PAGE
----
(Bloomberg) -- The US northeast may be asked to cut back on electricity usage if there’s an extreme cold snap this winter, as the grid operator faces tight fuel supplies.

ISO New England, the region’s grid operator, warned it could ask residents and businesses to curtail demand during a long cold spell or back-to-back shorter ones, according to a statement Monday. The aim is to reduce stress on the power system this winter amid concern that stored fuels, such as natural gas, could be drawn down quicker than they can be replenished, the operator said.

ISO New England said it doesn’t expect to call for controlled power outages and would resort to that “drastic step only to prevent a collapse of the power system that would take days or weeks to repair,” according to the statement. The grid, which spans states including Connecticut and Maine, has adequate power supply to meet demand during mild and moderate weather, when temperatures hover near 10 degrees Fahrenheit.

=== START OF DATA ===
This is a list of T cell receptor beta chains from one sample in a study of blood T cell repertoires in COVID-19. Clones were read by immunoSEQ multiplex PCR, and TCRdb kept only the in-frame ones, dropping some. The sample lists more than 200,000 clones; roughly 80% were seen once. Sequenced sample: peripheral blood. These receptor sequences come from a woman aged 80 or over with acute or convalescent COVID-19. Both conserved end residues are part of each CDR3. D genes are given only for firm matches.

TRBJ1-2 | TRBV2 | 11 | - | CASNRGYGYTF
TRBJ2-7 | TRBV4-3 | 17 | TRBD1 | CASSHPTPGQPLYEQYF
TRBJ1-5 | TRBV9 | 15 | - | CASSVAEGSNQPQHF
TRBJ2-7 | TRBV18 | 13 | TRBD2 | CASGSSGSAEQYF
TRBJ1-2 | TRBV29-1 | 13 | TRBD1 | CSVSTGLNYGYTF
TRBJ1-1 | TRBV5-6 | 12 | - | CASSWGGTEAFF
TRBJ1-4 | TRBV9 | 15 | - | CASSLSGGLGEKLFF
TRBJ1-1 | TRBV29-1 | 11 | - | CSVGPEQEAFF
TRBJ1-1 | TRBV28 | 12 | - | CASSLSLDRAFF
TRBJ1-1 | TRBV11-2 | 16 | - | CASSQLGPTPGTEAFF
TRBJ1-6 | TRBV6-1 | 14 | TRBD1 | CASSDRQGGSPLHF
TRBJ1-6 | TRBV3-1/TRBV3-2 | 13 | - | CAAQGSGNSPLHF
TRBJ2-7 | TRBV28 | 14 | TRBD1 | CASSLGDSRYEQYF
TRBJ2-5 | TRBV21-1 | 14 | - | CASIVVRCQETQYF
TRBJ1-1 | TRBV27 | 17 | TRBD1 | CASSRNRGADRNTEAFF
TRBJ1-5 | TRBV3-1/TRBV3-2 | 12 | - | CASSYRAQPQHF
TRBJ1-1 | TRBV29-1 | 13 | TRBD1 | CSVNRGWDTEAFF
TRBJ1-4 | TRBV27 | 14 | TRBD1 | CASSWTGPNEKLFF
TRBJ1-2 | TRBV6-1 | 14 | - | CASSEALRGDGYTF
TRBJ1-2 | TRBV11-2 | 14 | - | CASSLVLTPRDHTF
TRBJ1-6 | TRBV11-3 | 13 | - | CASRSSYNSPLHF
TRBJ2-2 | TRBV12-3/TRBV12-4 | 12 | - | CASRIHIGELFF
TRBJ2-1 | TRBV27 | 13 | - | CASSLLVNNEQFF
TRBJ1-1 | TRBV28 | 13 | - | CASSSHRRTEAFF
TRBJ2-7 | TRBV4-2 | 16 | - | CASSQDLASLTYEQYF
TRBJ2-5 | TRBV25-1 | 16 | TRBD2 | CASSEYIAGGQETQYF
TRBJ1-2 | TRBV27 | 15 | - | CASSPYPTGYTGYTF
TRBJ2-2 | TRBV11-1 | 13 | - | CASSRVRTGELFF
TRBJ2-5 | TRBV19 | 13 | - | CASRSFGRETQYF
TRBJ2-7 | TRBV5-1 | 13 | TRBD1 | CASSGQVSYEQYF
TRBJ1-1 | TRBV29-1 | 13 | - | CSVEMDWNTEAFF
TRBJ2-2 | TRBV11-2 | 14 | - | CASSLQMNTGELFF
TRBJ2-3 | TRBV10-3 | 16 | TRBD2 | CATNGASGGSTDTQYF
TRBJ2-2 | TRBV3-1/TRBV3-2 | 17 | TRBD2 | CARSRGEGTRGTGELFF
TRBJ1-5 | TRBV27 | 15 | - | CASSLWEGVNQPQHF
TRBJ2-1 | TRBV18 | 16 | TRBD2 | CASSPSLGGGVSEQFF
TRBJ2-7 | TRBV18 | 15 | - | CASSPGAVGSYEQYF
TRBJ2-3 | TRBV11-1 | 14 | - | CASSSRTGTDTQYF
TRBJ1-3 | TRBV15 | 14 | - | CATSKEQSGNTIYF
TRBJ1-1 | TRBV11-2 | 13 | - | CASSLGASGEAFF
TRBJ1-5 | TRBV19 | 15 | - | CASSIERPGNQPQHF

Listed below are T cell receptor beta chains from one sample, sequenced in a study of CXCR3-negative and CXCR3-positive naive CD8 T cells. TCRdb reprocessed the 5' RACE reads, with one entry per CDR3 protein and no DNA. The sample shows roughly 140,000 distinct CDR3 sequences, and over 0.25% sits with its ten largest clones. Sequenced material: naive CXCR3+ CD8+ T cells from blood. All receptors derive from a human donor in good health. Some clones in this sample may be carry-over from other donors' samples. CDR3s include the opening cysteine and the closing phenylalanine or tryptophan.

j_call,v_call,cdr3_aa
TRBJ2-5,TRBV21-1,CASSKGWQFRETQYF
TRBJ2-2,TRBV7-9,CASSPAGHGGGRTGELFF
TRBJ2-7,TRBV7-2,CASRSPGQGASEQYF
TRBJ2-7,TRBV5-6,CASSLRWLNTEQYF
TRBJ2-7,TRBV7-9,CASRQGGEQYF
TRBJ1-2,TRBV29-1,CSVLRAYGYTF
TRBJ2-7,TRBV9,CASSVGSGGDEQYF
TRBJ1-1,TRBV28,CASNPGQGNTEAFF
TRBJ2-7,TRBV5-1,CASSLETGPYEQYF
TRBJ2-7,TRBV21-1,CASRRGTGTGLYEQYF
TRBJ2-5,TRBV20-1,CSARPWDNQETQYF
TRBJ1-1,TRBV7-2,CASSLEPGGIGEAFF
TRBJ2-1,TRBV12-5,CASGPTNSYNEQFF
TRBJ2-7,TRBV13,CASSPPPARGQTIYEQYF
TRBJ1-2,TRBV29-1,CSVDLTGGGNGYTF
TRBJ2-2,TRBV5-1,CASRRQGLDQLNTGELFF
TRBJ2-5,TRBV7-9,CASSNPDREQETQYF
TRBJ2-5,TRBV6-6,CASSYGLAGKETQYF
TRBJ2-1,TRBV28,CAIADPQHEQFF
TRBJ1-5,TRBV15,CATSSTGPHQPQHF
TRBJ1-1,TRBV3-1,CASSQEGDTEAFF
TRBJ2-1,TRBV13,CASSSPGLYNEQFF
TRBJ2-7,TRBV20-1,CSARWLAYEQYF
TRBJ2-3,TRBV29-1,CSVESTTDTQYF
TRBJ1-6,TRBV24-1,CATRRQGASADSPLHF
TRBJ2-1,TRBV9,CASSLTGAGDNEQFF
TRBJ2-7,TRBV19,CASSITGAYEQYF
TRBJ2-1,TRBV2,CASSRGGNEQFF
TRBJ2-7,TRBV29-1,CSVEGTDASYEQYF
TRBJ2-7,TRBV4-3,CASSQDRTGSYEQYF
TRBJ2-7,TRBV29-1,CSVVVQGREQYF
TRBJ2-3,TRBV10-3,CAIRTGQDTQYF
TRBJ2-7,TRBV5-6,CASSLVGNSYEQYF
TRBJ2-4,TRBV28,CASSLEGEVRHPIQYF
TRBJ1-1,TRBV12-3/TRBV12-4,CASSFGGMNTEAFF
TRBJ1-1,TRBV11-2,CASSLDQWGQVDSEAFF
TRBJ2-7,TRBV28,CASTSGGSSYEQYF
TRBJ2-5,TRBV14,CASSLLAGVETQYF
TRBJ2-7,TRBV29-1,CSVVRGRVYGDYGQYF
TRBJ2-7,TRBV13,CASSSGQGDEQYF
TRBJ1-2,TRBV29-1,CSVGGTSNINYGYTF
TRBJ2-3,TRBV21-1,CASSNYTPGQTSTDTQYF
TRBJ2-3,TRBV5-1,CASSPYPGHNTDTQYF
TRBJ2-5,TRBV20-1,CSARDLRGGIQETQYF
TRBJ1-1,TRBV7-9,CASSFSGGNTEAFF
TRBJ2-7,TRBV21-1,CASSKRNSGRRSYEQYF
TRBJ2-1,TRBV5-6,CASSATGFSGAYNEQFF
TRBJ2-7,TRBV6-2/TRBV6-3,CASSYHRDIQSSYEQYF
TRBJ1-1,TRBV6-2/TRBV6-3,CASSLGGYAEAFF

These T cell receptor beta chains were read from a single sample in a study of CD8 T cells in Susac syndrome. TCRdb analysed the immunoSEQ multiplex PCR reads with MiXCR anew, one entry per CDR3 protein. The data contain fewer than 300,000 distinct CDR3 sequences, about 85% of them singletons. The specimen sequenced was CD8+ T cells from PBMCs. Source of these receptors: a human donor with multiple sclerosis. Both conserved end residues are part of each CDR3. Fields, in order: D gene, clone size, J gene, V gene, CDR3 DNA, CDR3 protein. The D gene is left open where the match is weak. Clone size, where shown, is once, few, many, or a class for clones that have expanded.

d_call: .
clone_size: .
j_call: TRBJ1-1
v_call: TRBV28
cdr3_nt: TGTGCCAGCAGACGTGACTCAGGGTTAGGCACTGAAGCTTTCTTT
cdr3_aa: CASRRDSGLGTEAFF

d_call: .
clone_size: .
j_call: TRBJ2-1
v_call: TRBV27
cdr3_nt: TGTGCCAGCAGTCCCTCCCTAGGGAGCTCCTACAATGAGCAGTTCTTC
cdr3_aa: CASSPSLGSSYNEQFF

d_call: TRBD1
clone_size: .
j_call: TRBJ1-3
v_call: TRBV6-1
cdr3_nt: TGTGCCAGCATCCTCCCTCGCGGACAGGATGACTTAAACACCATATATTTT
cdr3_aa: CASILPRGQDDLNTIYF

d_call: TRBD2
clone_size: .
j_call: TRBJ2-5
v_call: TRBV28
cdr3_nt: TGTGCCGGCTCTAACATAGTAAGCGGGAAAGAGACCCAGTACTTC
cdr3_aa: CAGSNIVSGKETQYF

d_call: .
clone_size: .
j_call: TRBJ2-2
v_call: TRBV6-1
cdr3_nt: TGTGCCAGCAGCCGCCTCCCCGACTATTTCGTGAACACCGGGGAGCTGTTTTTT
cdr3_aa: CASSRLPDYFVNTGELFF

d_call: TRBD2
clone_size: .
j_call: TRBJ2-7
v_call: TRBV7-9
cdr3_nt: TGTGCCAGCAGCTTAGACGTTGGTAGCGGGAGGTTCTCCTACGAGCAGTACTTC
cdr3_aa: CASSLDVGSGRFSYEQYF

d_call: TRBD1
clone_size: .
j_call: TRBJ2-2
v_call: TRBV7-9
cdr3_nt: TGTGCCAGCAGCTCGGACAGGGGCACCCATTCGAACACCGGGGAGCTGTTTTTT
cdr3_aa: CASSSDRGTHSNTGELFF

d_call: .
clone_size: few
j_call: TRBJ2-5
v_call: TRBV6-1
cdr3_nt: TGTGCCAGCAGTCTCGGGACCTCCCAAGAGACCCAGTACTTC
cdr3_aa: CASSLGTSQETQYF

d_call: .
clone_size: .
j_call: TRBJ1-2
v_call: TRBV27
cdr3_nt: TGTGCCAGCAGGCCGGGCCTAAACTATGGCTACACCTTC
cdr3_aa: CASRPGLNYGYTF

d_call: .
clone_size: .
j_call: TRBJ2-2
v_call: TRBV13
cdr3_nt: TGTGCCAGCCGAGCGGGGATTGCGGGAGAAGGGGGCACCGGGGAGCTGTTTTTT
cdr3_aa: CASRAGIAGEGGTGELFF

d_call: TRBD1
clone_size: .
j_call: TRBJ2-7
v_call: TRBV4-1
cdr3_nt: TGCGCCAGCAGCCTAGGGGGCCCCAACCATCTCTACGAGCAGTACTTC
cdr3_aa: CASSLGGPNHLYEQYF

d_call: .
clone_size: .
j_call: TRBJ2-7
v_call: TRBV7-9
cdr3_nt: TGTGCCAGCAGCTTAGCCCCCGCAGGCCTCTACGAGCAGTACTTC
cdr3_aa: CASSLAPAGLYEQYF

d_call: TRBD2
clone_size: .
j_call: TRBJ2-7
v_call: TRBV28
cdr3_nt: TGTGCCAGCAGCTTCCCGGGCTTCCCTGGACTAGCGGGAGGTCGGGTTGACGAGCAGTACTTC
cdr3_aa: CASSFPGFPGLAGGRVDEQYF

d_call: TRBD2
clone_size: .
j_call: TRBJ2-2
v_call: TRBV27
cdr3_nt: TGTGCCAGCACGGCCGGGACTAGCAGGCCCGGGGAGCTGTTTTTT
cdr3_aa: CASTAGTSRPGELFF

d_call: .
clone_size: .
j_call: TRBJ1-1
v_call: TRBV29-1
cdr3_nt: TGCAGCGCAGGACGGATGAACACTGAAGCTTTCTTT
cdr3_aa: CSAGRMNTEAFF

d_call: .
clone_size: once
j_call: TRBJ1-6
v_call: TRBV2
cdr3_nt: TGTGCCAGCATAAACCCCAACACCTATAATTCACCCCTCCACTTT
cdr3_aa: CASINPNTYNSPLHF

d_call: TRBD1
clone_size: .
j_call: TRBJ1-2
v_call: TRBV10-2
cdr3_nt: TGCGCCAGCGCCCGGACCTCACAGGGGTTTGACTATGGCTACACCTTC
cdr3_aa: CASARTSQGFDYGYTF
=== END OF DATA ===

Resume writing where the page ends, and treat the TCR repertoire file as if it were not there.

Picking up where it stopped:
Electricity is the primary heating source for about 1 in 6 New England households, US Energy Information Administration data show.

While blackouts appear unlikely, ISO New England says periods of high consumer usage could sap reserve energy supplies. The US is expected to see a warmer-than-average winter, but bouts of extreme cold “can wreak havoc,” Federal Energy Regulatory Commission Chairman Richard Glick said in an October briefing. Strained natural gas supplies are a primary concern and ISO New England says it has tools in place to identify any fuel or power supply issues early. 

The operator expects peak demand this winter to increase 1.3% from last year to 20,009 megawatts under normal conditions. Electricity usage would climb to 20,695 megawatts in below-average temperatures of 5 degrees. Neither scenario would touch the usage record set in 2004, when severe snow storms and freezing conditions slammed the region. 

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